Hopeful Monsters by Nicholas Moseley. The very definition of a sprawling, intellectual novel. Personally, I've not been enamoured with Mosely's other work, but this one has always stayed with me...
posted by Chrischris at 5:47 AM on August 2, 2005


Gadddis for sure, Tristram Shandy is crucial, Don Quixote is pretty important as a referent.

It's nice to see Moseley on the list, too many people forget him.

Perec is good to read (but dead, so should be referred to in the past tense), try Harry Mathews or other OuLiPo writers. Mathews is my favorite.
posted by OmieWise at 6:03 AM on August 2, 2005


*Gaddis* (And I meant to say to start with The Recognitions.
posted by OmieWise at 6:03 AM on August 2, 2005


Neal Stephenson - Cryptonomicon, and the more recent trilogy, practically define sprawl.
posted by zadcat at 6:16 AM on August 2, 2005


Gravity's Rainbow - Thomas Pynchon
posted by adamvasco at 6:24 AM on August 2, 2005


Alasdair Gray's Lanark.

and props to ikkyu2 for the delany mention!
posted by By The Grace of God at 6:36 AM on August 2, 2005


I see lots of DeLillo recs, but none for 'Running Dogs' which was actually my favorite of his. His work parallels Pynchon a bit too closely for my tastes ('Underworld' and 'Gravity's Rainbow' in particular, with their running scatological ruminations), so 'Running Dogs' would be DeLillo's 'Vineland' (sometimes my favorite Pynchon). My wife read 'Argall' and liked it pretty well. A short, not-so-sprawling, but definitely po-mo pirate tale is 'Fishboy' by Mark Richards.
posted by dirtmonster at 6:42 AM on August 2, 2005


Donald Barthelme. Read through a few stories on this page [self link] and if you like them, go out and get 40 Stories, 60 Stories, or Amateurs which are all great, readable, and truly postmodern. He won't get too much "wow" effect but if you pass on his stories to people, they usually appreciate them. A few other names: Robert Coover, Kathy Acker, Mark Leyner and a big yes yes yes to Borges.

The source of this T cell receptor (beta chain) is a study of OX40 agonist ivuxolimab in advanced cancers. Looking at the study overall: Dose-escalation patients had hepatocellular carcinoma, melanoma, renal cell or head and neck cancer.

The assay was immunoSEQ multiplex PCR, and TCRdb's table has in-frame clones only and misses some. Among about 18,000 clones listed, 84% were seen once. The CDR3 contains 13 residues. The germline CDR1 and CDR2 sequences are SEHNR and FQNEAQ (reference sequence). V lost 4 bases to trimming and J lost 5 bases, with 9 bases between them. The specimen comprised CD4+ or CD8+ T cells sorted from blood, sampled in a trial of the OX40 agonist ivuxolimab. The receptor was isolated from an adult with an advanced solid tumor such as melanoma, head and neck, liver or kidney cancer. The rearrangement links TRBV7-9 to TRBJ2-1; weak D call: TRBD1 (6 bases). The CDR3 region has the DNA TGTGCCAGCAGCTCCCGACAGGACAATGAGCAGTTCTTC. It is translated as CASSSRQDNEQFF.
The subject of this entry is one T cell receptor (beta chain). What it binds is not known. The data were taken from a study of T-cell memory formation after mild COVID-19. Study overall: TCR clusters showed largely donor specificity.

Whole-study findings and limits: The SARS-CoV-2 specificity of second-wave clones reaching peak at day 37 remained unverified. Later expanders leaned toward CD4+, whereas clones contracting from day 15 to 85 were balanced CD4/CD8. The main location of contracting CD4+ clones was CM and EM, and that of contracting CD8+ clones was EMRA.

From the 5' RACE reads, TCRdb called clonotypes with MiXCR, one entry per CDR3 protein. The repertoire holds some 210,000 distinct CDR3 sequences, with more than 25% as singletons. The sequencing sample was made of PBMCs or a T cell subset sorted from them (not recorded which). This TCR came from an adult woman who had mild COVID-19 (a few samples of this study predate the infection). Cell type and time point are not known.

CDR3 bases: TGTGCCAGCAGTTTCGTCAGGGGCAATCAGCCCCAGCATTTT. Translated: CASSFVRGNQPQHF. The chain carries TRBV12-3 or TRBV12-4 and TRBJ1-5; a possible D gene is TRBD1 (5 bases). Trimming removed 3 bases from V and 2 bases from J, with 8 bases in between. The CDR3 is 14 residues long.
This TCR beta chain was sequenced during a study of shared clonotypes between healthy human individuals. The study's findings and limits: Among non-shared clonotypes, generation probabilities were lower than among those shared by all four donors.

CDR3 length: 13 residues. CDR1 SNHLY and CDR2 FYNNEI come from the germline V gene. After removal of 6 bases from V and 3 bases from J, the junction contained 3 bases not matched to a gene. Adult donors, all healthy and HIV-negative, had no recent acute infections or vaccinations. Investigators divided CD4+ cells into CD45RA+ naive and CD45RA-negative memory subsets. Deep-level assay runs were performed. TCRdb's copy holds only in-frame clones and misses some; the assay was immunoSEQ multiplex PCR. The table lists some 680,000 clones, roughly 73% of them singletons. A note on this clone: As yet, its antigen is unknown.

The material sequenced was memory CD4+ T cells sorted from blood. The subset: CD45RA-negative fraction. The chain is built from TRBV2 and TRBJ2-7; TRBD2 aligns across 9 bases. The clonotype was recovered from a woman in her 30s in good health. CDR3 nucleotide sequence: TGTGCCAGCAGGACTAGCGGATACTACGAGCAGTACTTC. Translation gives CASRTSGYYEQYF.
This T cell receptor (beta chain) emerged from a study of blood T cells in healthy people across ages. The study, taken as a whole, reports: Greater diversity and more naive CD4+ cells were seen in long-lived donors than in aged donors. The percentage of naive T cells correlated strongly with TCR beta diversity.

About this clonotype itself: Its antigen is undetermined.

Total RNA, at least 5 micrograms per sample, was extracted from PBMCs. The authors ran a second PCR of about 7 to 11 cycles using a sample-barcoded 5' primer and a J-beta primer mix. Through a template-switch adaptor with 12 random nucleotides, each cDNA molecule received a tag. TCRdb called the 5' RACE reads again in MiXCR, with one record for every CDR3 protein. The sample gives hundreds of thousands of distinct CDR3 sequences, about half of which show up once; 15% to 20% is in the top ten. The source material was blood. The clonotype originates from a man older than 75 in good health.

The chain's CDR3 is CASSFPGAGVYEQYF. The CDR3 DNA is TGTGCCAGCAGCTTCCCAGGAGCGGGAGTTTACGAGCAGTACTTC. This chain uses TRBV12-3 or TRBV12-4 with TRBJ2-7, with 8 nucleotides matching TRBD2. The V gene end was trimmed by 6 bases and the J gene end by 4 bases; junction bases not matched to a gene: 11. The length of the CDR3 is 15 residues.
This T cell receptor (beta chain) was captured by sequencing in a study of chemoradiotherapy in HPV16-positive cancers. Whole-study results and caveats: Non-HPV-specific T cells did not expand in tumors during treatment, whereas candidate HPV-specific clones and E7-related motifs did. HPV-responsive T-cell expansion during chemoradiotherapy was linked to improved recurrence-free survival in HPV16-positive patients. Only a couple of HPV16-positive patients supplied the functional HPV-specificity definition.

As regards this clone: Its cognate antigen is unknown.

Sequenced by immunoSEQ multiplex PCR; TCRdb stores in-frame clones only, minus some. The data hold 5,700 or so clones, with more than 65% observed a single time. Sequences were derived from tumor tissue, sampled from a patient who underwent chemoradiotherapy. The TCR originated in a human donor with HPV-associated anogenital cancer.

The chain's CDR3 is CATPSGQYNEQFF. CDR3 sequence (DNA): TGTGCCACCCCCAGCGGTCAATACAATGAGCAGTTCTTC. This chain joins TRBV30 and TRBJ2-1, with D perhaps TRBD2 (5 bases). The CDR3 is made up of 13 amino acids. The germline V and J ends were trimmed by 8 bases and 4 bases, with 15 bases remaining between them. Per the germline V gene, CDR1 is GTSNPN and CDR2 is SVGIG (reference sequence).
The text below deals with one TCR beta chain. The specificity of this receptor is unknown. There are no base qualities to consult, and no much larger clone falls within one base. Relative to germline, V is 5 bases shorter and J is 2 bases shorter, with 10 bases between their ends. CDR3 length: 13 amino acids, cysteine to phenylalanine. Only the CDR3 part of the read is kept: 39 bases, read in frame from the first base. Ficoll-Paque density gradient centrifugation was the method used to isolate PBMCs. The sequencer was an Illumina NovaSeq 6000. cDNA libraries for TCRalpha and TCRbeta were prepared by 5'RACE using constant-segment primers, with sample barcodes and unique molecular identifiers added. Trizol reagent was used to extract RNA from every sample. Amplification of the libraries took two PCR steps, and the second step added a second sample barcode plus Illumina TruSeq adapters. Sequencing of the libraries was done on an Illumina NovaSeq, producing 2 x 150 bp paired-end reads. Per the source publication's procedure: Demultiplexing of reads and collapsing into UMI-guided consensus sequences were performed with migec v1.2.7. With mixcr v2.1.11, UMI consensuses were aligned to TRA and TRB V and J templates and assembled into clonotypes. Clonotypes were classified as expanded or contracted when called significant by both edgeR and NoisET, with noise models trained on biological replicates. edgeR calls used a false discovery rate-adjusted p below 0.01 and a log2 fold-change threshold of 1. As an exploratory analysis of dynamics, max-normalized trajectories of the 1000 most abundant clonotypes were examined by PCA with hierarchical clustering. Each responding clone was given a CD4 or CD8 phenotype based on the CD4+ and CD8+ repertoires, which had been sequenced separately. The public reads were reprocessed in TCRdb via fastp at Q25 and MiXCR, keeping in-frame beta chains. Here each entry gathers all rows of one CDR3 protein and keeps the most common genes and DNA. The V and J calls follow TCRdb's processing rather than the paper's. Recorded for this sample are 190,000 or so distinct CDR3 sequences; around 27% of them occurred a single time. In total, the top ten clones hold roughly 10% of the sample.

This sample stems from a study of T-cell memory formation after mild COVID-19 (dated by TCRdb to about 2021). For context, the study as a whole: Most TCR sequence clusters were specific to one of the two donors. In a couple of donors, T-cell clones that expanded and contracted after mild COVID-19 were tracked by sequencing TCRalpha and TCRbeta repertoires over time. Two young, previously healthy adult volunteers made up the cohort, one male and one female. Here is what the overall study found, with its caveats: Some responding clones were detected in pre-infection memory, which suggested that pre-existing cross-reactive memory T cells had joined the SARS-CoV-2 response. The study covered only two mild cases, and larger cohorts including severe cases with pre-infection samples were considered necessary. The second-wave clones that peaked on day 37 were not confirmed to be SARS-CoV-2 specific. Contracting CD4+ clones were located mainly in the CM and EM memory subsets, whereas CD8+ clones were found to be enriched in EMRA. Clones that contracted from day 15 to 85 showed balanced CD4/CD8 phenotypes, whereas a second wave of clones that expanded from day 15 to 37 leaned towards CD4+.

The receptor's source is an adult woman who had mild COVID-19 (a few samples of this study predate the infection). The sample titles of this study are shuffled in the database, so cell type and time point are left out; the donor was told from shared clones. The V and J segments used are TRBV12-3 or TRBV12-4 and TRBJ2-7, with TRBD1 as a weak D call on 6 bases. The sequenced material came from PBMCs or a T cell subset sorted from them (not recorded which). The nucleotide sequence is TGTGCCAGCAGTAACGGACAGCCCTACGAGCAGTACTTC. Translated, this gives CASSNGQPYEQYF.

posted by jessamyn at 6:43 AM on August 2, 2005


Oops! I'm logged in as my wife. Holy Identity-Crisis, Batman! (Slothrop)
posted by dirtmonster at 6:43 AM on August 2, 2005




Sorry, here is corrected Death Of Virgil link.
posted by Chrischris at 6:45 AM on August 2, 2005


I've had long arguments about Houellebecq with friends in pubs, and have come to the conclusion that whilst I think his books are misogynistic oversimplistic slightly racist shite, other people whose opinions I respect quite like them.

I just finished reading The Elementary Particles and found it to be one of the worst books I've ever read by a smart writer. French rationalism showing its worst face; that is, when taken to its extreme a fairly brilliant idea becomes horribly repugnant. He is a very smart writer though and it helps to stomach his misanthropy (even more so than misogyny) if you see everything as an ironic reverse criticism. If that makes any sense. Then again, maybe just genetically eliminating of all sexual and racial differences and plurality among human beings really is the answer to happiness...

Or not ;)
posted by sic at 6:52 AM on August 2, 2005


Someone mentioned some of his other stuff, but Vollmann's The Rainbow Stories is brilliant. Also, while far from sprawling, O'Brien's The Things They Carried is quite pomo and one of the best things I have ever read.
posted by rtimmel at 7:55 AM on August 2, 2005


Any Richard Powers fans out there?

I've read The Gold Bug Variations, Galetea 2.2, and In The Time of Our Singing. I'm not good with categories, i.e. Don'Kno PoMo from FroYo, but his stuff is sprawling and quite good.
posted by sol at 8:02 AM on August 2, 2005


John Crowley's Aegypt/Love & Sleep/Daemonomania.
posted by Zed_Lopez at 8:30 AM on August 2, 2005


Fair enough, but Houellebecq is sprawling, readable, and may get you a wow.
posted by rainbaby at 9:12 AM on August 2, 2005